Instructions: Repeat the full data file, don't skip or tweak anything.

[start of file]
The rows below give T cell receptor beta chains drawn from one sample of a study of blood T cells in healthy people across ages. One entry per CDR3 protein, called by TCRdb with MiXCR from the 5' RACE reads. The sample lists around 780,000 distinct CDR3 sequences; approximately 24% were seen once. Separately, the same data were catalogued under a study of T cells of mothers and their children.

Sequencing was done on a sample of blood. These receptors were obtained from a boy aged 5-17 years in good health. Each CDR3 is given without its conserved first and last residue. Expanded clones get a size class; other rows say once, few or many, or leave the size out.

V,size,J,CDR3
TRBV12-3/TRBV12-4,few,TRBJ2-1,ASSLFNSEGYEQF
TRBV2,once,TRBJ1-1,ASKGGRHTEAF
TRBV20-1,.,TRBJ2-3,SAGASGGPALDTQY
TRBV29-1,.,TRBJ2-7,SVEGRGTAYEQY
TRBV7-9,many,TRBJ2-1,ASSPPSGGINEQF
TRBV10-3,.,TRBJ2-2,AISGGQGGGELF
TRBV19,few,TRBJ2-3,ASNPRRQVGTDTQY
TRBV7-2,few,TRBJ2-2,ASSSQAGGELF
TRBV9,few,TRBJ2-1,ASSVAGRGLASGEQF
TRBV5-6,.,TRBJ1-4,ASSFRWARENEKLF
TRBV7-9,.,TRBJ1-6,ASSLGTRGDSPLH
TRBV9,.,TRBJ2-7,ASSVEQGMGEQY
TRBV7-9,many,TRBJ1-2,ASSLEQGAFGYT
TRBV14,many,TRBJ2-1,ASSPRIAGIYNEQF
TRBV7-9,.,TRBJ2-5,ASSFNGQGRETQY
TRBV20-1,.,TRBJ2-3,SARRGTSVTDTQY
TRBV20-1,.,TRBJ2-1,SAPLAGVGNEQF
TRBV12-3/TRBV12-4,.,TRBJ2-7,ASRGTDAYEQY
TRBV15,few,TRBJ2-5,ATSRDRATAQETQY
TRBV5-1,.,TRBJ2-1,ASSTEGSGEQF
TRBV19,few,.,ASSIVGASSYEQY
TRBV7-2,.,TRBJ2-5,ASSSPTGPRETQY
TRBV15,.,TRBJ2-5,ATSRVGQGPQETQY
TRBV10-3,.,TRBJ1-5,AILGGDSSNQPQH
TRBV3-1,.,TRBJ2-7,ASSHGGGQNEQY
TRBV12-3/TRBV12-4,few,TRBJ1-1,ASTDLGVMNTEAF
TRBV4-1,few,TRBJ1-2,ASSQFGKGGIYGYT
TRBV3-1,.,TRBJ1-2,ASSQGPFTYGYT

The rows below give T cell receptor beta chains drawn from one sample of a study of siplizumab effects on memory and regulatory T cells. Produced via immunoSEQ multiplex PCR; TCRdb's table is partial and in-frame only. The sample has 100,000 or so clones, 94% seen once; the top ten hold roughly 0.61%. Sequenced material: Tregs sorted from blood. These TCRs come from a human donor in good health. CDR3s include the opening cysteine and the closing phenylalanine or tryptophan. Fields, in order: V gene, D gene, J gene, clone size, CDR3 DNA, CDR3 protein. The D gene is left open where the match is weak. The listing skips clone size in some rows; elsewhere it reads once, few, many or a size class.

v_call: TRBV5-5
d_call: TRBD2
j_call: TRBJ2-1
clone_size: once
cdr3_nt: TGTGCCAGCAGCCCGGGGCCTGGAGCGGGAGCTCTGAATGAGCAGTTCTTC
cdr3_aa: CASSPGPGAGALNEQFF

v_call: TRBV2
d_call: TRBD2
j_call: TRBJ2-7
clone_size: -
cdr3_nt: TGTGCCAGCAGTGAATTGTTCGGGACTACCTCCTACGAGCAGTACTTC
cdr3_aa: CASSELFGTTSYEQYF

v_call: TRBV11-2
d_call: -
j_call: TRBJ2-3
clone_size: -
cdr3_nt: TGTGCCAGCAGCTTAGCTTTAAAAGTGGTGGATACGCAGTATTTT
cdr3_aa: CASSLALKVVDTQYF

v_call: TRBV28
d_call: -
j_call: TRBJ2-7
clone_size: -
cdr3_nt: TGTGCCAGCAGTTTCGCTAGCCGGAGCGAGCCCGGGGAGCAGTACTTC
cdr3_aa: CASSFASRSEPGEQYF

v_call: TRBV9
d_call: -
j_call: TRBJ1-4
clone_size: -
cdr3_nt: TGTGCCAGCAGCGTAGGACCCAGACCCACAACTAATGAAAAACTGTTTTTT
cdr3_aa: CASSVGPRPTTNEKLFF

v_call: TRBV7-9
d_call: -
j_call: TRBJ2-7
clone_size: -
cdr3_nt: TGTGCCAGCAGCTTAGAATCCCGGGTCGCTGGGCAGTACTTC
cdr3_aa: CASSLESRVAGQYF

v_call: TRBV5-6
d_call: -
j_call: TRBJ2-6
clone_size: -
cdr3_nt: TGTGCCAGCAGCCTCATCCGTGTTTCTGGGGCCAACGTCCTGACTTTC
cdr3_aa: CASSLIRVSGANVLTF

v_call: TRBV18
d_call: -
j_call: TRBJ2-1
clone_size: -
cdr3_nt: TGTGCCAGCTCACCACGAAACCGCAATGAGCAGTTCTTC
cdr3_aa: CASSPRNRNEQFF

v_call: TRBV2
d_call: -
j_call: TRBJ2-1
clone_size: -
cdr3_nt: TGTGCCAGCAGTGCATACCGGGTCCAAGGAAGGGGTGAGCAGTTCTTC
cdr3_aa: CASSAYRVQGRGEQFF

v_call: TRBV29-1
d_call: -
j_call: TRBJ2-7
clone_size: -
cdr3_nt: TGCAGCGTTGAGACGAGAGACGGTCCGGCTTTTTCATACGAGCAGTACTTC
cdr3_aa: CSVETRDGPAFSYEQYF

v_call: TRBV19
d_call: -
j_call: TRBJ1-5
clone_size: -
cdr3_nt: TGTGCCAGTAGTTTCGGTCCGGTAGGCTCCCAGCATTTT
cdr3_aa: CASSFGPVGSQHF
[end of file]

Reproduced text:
The rows below give T cell receptor beta chains drawn from one sample of a study of blood T cells in healthy people across ages. One entry per CDR3 protein, called by TCRdb with MiXCR from the 5' RACE reads. The sample lists around 780,000 distinct CDR3 sequences; approximately 24% were seen once. Separately, the same data were catalogued under a study of T cells of mothers and their children.

Sequencing was done on a sample of blood. These receptors were obtained from a boy aged 5-17 years in good health. Each CDR3 is given without its conserved first and last residue. Expanded clones get a size class; other rows say once, few or many, or leave the size out.

V,size,J,CDR3
TRBV12-3/TRBV12-4,few,TRBJ2-1,ASSLFNSEGYEQF
TRBV2,once,TRBJ1-1,ASKGGRHTEAF
TRBV20-1,.,TRBJ2-3,SAGASGGPALDTQY
TRBV29-1,.,TRBJ2-7,SVEGRGTAYEQY
TRBV7-9,many,TRBJ2-1,ASSPPSGGINEQF
TRBV10-3,.,TRBJ2-2,AISGGQGGGELF
TRBV19,few,TRBJ2-3,ASNPRRQVGTDTQY
TRBV7-2,few,TRBJ2-2,ASSSQAGGELF
TRBV9,few,TRBJ2-1,ASSVAGRGLASGEQF
TRBV5-6,.,TRBJ1-4,ASSFRWARENEKLF
TRBV7-9,.,TRBJ1-6,ASSLGTRGDSPLH
TRBV9,.,TRBJ2-7,ASSVEQGMGEQY
TRBV7-9,many,TRBJ1-2,ASSLEQGAFGYT
TRBV14,many,TRBJ2-1,ASSPRIAGIYNEQF
TRBV7-9,.,TRBJ2-5,ASSFNGQGRETQY
TRBV20-1,.,TRBJ2-3,SARRGTSVTDTQY
TRBV20-1,.,TRBJ2-1,SAPLAGVGNEQF
TRBV12-3/TRBV12-4,.,TRBJ2-7,ASRGTDAYEQY
TRBV15,few,TRBJ2-5,ATSRDRATAQETQY
TRBV5-1,.,TRBJ2-1,ASSTEGSGEQF
TRBV19,few,.,ASSIVGASSYEQY
TRBV7-2,.,TRBJ2-5,ASSSPTGPRETQY
TRBV15,.,TRBJ2-5,ATSRVGQGPQETQY
TRBV10-3,.,TRBJ1-5,AILGGDSSNQPQH
TRBV3-1,.,TRBJ2-7,ASSHGGGQNEQY
TRBV12-3/TRBV12-4,few,TRBJ1-1,ASTDLGVMNTEAF
TRBV4-1,few,TRBJ1-2,ASSQFGKGGIYGYT
TRBV3-1,.,TRBJ1-2,ASSQGPFTYGYT

The rows below give T cell receptor beta chains drawn from one sample of a study of siplizumab effects on memory and regulatory T cells. Produced via immunoSEQ multiplex PCR; TCRdb's table is partial and in-frame only. The sample has 100,000 or so clones, 94% seen once; the top ten hold roughly 0.61%. Sequenced material: Tregs sorted from blood. These TCRs come from a human donor in good health. CDR3s include the opening cysteine and the closing phenylalanine or tryptophan. Fields, in order: V gene, D gene, J gene, clone size, CDR3 DNA, CDR3 protein. The D gene is left open where the match is weak. The listing skips clone size in some rows; elsewhere it reads once, few, many or a size class.

v_call: TRBV5-5
d_call: TRBD2
j_call: TRBJ2-1
clone_size: once
cdr3_nt: TGTGCCAGCAGCCCGGGGCCTGGAGCGGGAGCTCTGAATGAGCAGTTCTTC
cdr3_aa: CASSPGPGAGALNEQFF

v_call: TRBV2
d_call: TRBD2
j_call: TRBJ2-7
clone_size: -
cdr3_nt: TGTGCCAGCAGTGAATTGTTCGGGACTACCTCCTACGAGCAGTACTTC
cdr3_aa: CASSELFGTTSYEQYF

v_call: TRBV11-2
d_call: -
j_call: TRBJ2-3
clone_size: -
cdr3_nt: TGTGCCAGCAGCTTAGCTTTAAAAGTGGTGGATACGCAGTATTTT
cdr3_aa: CASSLALKVVDTQYF

v_call: TRBV28
d_call: -
j_call: TRBJ2-7
clone_size: -
cdr3_nt: TGTGCCAGCAGTTTCGCTAGCCGGAGCGAGCCCGGGGAGCAGTACTTC
cdr3_aa: CASSFASRSEPGEQYF

v_call: TRBV9
d_call: -
j_call: TRBJ1-4
clone_size: -
cdr3_nt: TGTGCCAGCAGCGTAGGACCCAGACCCACAACTAATGAAAAACTGTTTTTT
cdr3_aa: CASSVGPRPTTNEKLFF

v_call: TRBV7-9
d_call: -
j_call: TRBJ2-7
clone_size: -
cdr3_nt: TGTGCCAGCAGCTTAGAATCCCGGGTCGCTGGGCAGTACTTC
cdr3_aa: CASSLESRVAGQYF

v_call: TRBV5-6
d_call: -
j_call: TRBJ2-6
clone_size: -
cdr3_nt: TGTGCCAGCAGCCTCATCCGTGTTTCTGGGGCCAACGTCCTGACTTTC
cdr3_aa: CASSLIRVSGANVLTF

v_call: TRBV18
d_call: -
j_call: TRBJ2-1
clone_size: -
cdr3_nt: TGTGCCAGCTCACCACGAAACCGCAATGAGCAGTTCTTC
cdr3_aa: CASSPRNRNEQFF

v_call: TRBV2
d_call: -
j_call: TRBJ2-1
clone_size: -
cdr3_nt: TGTGCCAGCAGTGCATACCGGGTCCAAGGAAGGGGTGAGCAGTTCTTC
cdr3_aa: CASSAYRVQGRGEQFF

v_call: TRBV29-1
d_call: -
j_call: TRBJ2-7
clone_size: -
cdr3_nt: TGCAGCGTTGAGACGAGAGACGGTCCGGCTTTTTCATACGAGCAGTACTTC
cdr3_aa: CSVETRDGPAFSYEQYF

v_call: TRBV19
d_call: -
j_call: TRBJ1-5
clone_size: -
cdr3_nt: TGTGCCAGTAGTTTCGGTCCGGTAGGCTCCCAGCATTTT
cdr3_aa: CASSFGPVGSQHF